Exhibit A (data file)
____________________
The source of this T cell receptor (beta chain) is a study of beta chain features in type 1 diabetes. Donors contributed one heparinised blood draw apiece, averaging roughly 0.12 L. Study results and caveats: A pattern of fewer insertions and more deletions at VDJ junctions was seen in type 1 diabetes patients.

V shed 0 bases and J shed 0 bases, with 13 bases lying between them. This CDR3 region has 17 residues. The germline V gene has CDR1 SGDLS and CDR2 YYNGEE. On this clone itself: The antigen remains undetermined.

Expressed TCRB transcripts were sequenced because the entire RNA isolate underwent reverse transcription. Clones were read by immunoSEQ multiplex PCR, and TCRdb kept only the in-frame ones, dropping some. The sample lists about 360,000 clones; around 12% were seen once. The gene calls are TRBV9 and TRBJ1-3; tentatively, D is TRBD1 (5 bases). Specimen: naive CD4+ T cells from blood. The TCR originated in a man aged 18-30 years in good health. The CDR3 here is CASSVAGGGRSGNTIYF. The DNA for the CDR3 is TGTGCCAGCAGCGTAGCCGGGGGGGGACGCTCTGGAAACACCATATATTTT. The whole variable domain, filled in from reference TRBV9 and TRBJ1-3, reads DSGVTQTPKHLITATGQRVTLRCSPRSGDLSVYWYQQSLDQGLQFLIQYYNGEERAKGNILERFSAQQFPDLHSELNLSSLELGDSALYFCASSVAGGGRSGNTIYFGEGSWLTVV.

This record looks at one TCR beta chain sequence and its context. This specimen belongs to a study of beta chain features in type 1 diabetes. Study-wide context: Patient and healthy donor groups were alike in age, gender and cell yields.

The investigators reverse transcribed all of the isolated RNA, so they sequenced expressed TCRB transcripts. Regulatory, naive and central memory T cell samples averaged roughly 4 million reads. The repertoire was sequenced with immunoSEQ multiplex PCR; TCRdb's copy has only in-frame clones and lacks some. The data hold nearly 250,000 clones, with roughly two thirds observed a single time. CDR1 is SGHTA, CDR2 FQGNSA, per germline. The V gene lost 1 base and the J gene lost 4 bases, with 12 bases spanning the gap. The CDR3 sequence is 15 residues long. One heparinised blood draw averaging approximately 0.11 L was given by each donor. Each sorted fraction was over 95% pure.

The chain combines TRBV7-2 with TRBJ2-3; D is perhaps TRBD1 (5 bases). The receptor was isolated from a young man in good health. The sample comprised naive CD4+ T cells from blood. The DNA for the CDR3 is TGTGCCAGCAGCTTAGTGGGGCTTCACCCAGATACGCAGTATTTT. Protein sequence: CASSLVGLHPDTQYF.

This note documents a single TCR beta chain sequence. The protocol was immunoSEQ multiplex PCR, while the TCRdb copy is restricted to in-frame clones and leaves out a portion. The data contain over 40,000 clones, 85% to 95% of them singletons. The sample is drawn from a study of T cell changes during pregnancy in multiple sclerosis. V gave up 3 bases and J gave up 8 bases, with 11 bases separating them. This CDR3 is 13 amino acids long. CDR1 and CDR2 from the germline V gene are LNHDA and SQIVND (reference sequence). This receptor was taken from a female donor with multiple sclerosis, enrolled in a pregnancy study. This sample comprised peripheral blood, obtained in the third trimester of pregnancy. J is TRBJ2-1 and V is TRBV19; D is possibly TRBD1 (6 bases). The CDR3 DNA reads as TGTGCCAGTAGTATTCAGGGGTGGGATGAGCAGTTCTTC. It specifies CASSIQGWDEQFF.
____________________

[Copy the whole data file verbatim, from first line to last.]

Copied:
The source of this T cell receptor (beta chain) is a study of beta chain features in type 1 diabetes. Donors contributed one heparinised blood draw apiece, averaging roughly 0.12 L. Study results and caveats: A pattern of fewer insertions and more deletions at VDJ junctions was seen in type 1 diabetes patients.

V shed 0 bases and J shed 0 bases, with 13 bases lying between them. This CDR3 region has 17 residues. The germline V gene has CDR1 SGDLS and CDR2 YYNGEE. On this clone itself: The antigen remains undetermined.

Expressed TCRB transcripts were sequenced because the entire RNA isolate underwent reverse transcription. Clones were read by immunoSEQ multiplex PCR, and TCRdb kept only the in-frame ones, dropping some. The sample lists about 360,000 clones; around 12% were seen once. The gene calls are TRBV9 and TRBJ1-3; tentatively, D is TRBD1 (5 bases). Specimen: naive CD4+ T cells from blood. The TCR originated in a man aged 18-30 years in good health. The CDR3 here is CASSVAGGGRSGNTIYF. The DNA for the CDR3 is TGTGCCAGCAGCGTAGCCGGGGGGGGACGCTCTGGAAACACCATATATTTT. The whole variable domain, filled in from reference TRBV9 and TRBJ1-3, reads DSGVTQTPKHLITATGQRVTLRCSPRSGDLSVYWYQQSLDQGLQFLIQYYNGEERAKGNILERFSAQQFPDLHSELNLSSLELGDSALYFCASSVAGGGRSGNTIYFGEGSWLTVV.

This record looks at one TCR beta chain sequence and its context. This specimen belongs to a study of beta chain features in type 1 diabetes. Study-wide context: Patient and healthy donor groups were alike in age, gender and cell yields.

The investigators reverse transcribed all of the isolated RNA, so they sequenced expressed TCRB transcripts. Regulatory, naive and central memory T cell samples averaged roughly 4 million reads. The repertoire was sequenced with immunoSEQ multiplex PCR; TCRdb's copy has only in-frame clones and lacks some. The data hold nearly 250,000 clones, with roughly two thirds observed a single time. CDR1 is SGHTA, CDR2 FQGNSA, per germline. The V gene lost 1 base and the J gene lost 4 bases, with 12 bases spanning the gap. The CDR3 sequence is 15 residues long. One heparinised blood draw averaging approximately 0.11 L was given by each donor. Each sorted fraction was over 95% pure.

The chain combines TRBV7-2 with TRBJ2-3; D is perhaps TRBD1 (5 bases). The receptor was isolated from a young man in good health. The sample comprised naive CD4+ T cells from blood. The DNA for the CDR3 is TGTGCCAGCAGCTTAGTGGGGCTTCACCCAGATACGCAGTATTTT. Protein sequence: CASSLVGLHPDTQYF.

This note documents a single TCR beta chain sequence. The protocol was immunoSEQ multiplex PCR, while the TCRdb copy is restricted to in-frame clones and leaves out a portion. The data contain over 40,000 clones, 85% to 95% of them singletons. The sample is drawn from a study of T cell changes during pregnancy in multiple sclerosis. V gave up 3 bases and J gave up 8 bases, with 11 bases separating them. This CDR3 is 13 amino acids long. CDR1 and CDR2 from the germline V gene are LNHDA and SQIVND (reference sequence). This receptor was taken from a female donor with multiple sclerosis, enrolled in a pregnancy study. This sample comprised peripheral blood, obtained in the third trimester of pregnancy. J is TRBJ2-1 and V is TRBV19; D is possibly TRBD1 (6 bases). The CDR3 DNA reads as TGTGCCAGTAGTATTCAGGGGTGGGATGAGCAGTTCTTC. It specifies CASSIQGWDEQFF.